In this market, however, securing tenants and protecting revenue streams is only possible at the cost of rental growth. Economic erosion and the resulting rental reversions in the portfolio reduced property revaluations. Texton’s like-on-like held property portfolio value decreased 13.2% to R4.154bn, with most of the reduction contributed by the SA portfolio.
Even so, Texton continues to maintain well-positioned and defensive portfolios in both its markets underpinned by good properties with strong covenants. Its office properties have performed well despite oversupply and intense competition. The industrial property portfolio performed as expected. Its retail portfolio has done remarkably well and enjoys high occupancies across all properties and regions.
Texton introduced more aggressive broker and tenant incentives to boost its leasing. During the year in SA, it concluded 108 new leases and renewals over nearly 95,000sqm, indicating the success of its focused and proactive approach in a challenging market. Its vacancy levels improved in SA from 12.6% to 10.8% in the second half of the financial year, with the weighted average lease expiry increasing 16% to 2.9 years. All of its wholly-owned UK assets remain fully let and income producing, contributing strong income returns to the company.
Texton’s refinancing programme is one of its biggest challenges and priorities and, having resolved the PIC Put Option in the first half of the year, the focus has shifted to decreasing gearing levels. However, the progress made is not yet showing in the numbers. Texton’s loan-to-value ratio increased from 42.7% to 47.7%. It aims to bring this below 40% and to diversify its lending portfolio.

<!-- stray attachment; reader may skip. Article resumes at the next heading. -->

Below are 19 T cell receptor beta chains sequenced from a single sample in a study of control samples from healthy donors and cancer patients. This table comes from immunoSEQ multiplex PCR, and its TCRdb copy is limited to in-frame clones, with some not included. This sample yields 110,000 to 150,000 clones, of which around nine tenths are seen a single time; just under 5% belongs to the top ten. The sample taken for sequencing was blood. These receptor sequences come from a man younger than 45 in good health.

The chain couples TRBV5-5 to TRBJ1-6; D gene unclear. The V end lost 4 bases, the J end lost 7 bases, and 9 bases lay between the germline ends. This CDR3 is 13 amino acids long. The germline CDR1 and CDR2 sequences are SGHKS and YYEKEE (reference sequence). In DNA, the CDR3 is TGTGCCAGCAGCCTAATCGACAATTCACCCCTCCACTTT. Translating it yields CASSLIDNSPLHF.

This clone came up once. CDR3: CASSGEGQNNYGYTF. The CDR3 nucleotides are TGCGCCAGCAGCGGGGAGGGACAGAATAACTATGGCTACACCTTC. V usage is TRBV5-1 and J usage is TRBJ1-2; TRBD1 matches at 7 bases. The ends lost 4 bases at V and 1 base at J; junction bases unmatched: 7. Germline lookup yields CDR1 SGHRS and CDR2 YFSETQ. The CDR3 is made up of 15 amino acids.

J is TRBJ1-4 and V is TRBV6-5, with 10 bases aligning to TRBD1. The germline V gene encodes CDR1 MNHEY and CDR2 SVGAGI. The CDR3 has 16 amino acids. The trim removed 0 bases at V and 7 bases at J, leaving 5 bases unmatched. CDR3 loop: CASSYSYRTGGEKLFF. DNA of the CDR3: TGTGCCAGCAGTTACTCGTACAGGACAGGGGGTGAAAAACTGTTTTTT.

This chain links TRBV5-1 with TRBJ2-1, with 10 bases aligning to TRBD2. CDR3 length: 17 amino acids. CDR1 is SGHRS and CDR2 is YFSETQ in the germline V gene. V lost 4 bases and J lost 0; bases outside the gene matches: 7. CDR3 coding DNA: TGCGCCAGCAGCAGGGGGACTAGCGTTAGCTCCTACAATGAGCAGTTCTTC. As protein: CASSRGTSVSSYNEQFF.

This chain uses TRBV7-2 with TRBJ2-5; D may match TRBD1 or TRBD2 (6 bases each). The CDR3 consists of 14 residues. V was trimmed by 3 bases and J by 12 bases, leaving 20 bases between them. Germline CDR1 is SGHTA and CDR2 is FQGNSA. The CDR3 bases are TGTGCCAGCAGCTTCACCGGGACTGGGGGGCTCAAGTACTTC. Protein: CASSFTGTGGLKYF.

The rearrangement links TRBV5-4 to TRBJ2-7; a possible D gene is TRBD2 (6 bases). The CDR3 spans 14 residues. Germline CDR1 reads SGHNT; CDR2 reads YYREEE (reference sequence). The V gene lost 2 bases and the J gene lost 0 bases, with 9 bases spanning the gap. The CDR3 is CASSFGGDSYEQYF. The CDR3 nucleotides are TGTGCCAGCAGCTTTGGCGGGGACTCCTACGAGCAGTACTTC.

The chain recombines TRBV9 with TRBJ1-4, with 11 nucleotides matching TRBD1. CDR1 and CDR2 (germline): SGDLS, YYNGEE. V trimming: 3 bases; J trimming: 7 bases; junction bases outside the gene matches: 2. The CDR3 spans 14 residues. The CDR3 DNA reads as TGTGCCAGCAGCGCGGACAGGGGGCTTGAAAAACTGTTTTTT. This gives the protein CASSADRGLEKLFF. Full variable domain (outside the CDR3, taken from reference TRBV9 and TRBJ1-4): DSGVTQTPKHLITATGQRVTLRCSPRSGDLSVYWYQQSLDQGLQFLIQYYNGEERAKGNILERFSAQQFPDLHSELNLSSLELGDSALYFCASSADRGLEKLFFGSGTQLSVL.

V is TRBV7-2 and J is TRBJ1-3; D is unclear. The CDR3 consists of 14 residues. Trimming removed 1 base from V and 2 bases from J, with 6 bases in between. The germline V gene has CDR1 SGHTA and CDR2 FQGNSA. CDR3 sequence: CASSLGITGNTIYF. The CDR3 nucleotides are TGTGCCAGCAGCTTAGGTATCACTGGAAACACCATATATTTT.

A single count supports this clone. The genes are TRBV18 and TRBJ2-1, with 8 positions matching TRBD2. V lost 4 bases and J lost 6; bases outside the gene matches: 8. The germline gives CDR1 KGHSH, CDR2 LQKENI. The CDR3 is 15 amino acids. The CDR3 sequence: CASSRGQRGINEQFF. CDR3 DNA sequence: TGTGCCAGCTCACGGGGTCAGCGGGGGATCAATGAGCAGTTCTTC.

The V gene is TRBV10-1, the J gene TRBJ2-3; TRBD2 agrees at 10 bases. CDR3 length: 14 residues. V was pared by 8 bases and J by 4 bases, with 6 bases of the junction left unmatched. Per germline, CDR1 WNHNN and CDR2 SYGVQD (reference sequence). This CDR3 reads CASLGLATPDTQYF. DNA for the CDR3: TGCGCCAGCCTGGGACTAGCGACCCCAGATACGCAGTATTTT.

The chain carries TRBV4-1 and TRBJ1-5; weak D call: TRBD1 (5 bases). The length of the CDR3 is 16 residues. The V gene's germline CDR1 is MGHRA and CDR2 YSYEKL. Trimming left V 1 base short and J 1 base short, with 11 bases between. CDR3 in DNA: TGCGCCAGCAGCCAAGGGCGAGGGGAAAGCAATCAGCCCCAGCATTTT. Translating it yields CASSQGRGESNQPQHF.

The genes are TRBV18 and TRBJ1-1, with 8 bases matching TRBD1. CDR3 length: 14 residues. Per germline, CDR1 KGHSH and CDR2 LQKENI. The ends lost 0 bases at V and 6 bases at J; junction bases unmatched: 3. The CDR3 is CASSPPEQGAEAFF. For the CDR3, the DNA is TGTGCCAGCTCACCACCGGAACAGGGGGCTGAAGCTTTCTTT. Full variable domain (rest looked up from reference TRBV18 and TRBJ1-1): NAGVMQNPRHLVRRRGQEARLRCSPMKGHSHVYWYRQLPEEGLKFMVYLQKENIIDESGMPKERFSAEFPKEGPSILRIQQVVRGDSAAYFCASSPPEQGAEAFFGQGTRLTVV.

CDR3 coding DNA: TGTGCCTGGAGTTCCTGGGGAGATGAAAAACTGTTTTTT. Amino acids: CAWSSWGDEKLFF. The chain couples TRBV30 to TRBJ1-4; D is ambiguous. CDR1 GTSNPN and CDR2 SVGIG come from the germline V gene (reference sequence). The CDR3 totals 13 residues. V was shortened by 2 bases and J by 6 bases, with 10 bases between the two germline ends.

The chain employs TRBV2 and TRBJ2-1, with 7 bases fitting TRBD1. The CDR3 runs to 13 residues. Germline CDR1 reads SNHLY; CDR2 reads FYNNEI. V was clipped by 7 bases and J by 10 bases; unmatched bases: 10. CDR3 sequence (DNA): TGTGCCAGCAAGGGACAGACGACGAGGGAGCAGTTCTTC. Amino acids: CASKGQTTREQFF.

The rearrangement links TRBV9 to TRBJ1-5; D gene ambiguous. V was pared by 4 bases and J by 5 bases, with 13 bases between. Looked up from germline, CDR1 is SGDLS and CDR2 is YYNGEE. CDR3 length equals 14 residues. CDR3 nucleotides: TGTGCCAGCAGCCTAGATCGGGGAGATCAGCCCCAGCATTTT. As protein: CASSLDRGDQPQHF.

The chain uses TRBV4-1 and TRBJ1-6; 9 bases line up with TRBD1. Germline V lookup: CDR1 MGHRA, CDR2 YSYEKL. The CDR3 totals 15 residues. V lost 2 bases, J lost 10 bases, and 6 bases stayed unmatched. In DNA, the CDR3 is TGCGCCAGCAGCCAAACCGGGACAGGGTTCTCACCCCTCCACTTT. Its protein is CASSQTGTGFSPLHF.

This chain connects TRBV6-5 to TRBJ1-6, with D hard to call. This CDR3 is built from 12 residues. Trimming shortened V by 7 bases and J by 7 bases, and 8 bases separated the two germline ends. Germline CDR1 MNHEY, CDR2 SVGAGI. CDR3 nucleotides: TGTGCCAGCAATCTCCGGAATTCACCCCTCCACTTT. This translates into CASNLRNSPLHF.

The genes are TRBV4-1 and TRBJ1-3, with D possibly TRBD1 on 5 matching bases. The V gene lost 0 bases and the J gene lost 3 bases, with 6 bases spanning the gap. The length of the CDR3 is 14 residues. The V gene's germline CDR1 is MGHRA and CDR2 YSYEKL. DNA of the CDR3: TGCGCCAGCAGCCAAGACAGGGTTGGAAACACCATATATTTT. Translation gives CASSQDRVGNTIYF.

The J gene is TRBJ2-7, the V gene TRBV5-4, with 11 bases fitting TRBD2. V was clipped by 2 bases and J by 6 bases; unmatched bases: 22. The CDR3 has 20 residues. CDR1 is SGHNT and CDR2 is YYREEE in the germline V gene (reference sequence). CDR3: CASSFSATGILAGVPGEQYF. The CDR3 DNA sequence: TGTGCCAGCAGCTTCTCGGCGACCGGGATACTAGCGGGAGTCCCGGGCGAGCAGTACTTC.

An aggressive programme of non-core asset disposals, which is being stepped up, will support Texton’s drive to reduce debt and selectively reposition its portfolio. During the year in the UK, Texton disposed of Tesco Chobe at Quorum Business Park in Newcastle, let to Tesco Bank, for GBP12m. The property transferred eight days after year end. The proceeds were used to de-leverage the Santander loans repayable in February 2020 and significantly de-risk the repayment burden of this tranche of debt, while improving UK portfolio metrics. In SA, Texton completed the strategic sale of two non-core properties and allocated the proceeds to reduce debt. To further support its refinancing and achieve its debt strategy, Texton intends to dispose of a further 13 properties of R326.8m already held for sale in the year ahead.
Muller concludes, “We’ve made good progress in a short time with the full confidence of our board and an excellent team supporting us. We have endeavoured to improve our relationships with our shareholders and stakeholders and set a course towards enhanced total returns to support a re-rating of Texton’s share price. Texton’s 2020 financial year distribution is expected to decrease by around 20%, however, we are confident that we will resolve all inherited legacy issues during year.”